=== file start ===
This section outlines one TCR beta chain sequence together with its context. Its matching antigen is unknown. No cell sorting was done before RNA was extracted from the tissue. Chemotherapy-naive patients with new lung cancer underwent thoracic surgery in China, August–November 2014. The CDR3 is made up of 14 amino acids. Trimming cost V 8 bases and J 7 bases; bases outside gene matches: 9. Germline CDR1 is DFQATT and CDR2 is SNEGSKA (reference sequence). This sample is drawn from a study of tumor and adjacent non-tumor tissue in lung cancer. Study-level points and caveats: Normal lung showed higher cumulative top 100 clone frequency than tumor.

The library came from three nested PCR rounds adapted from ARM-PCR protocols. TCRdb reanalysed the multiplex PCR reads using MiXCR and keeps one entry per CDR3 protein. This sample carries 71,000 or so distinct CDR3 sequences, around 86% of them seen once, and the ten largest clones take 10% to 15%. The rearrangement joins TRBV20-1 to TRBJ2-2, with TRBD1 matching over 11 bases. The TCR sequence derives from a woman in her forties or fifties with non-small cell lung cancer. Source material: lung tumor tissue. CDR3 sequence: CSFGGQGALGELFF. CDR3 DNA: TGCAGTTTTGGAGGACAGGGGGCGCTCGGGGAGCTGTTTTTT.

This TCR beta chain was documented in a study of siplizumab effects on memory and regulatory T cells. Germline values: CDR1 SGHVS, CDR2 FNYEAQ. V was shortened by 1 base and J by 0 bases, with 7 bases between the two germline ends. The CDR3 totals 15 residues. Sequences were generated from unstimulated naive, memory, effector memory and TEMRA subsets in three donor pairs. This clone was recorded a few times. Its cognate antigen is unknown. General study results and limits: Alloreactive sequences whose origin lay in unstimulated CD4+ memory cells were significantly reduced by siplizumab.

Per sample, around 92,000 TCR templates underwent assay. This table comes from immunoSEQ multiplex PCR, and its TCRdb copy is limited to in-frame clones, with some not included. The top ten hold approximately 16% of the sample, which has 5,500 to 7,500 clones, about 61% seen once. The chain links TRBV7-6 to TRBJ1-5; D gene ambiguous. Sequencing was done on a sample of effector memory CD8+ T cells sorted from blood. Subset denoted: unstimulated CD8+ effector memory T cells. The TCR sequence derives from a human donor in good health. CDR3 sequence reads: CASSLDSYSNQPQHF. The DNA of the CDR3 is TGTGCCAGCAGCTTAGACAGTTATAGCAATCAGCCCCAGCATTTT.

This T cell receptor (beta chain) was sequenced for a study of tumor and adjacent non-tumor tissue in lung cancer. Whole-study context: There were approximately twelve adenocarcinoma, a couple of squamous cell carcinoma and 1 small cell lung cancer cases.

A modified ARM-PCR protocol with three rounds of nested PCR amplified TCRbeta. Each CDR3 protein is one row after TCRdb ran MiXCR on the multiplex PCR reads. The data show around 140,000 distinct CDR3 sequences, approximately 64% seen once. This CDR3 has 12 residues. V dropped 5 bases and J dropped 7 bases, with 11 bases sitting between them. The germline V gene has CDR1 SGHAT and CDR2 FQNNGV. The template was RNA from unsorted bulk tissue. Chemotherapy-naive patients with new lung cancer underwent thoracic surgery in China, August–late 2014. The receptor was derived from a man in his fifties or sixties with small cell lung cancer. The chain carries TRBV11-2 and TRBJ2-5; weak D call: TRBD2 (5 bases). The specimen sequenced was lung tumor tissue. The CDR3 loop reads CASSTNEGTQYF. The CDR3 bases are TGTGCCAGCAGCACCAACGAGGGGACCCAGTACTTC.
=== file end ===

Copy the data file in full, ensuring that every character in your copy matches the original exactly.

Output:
This section outlines one TCR beta chain sequence together with its context. Its matching antigen is unknown. No cell sorting was done before RNA was extracted from the tissue. Chemotherapy-naive patients with new lung cancer underwent thoracic surgery in China, August–November 2014. The CDR3 is made up of 14 amino acids. Trimming cost V 8 bases and J 7 bases; bases outside gene matches: 9. Germline CDR1 is DFQATT and CDR2 is SNEGSKA (reference sequence). This sample is drawn from a study of tumor and adjacent non-tumor tissue in lung cancer. Study-level points and caveats: Normal lung showed higher cumulative top 100 clone frequency than tumor.

The library came from three nested PCR rounds adapted from ARM-PCR protocols. TCRdb reanalysed the multiplex PCR reads using MiXCR and keeps one entry per CDR3 protein. This sample carries 71,000 or so distinct CDR3 sequences, around 86% of them seen once, and the ten largest clones take 10% to 15%. The rearrangement joins TRBV20-1 to TRBJ2-2, with TRBD1 matching over 11 bases. The TCR sequence derives from a woman in her forties or fifties with non-small cell lung cancer. Source material: lung tumor tissue. CDR3 sequence: CSFGGQGALGELFF. CDR3 DNA: TGCAGTTTTGGAGGACAGGGGGCGCTCGGGGAGCTGTTTTTT.

This TCR beta chain was documented in a study of siplizumab effects on memory and regulatory T cells. Germline values: CDR1 SGHVS, CDR2 FNYEAQ. V was shortened by 1 base and J by 0 bases, with 7 bases between the two germline ends. The CDR3 totals 15 residues. Sequences were generated from unstimulated naive, memory, effector memory and TEMRA subsets in three donor pairs. This clone was recorded a few times. Its cognate antigen is unknown. General study results and limits: Alloreactive sequences whose origin lay in unstimulated CD4+ memory cells were significantly reduced by siplizumab.

Per sample, around 92,000 TCR templates underwent assay. This table comes from immunoSEQ multiplex PCR, and its TCRdb copy is limited to in-frame clones, with some not included. The top ten hold approximately 16% of the sample, which has 5,500 to 7,500 clones, about 61% seen once. The chain links TRBV7-6 to TRBJ1-5; D gene ambiguous. Sequencing was done on a sample of effector memory CD8+ T cells sorted from blood. Subset denoted: unstimulated CD8+ effector memory T cells. The TCR sequence derives from a human donor in good health. CDR3 sequence reads: CASSLDSYSNQPQHF. The DNA of the CDR3 is TGTGCCAGCAGCTTAGACAGTTATAGCAATCAGCCCCAGCATTTT.

This T cell receptor (beta chain) was sequenced for a study of tumor and adjacent non-tumor tissue in lung cancer. Whole-study context: There were approximately twelve adenocarcinoma, a couple of squamous cell carcinoma and 1 small cell lung cancer cases.

A modified ARM-PCR protocol with three rounds of nested PCR amplified TCRbeta. Each CDR3 protein is one row after TCRdb ran MiXCR on the multiplex PCR reads. The data show around 140,000 distinct CDR3 sequences, approximately 64% seen once. This CDR3 has 12 residues. V dropped 5 bases and J dropped 7 bases, with 11 bases sitting between them. The germline V gene has CDR1 SGHAT and CDR2 FQNNGV. The template was RNA from unsorted bulk tissue. Chemotherapy-naive patients with new lung cancer underwent thoracic surgery in China, August–late 2014. The receptor was derived from a man in his fifties or sixties with small cell lung cancer. The chain carries TRBV11-2 and TRBJ2-5; weak D call: TRBD2 (5 bases). The specimen sequenced was lung tumor tissue. The CDR3 loop reads CASSTNEGTQYF. The CDR3 bases are TGTGCCAGCAGCACCAACGAGGGGACCCAGTACTTC.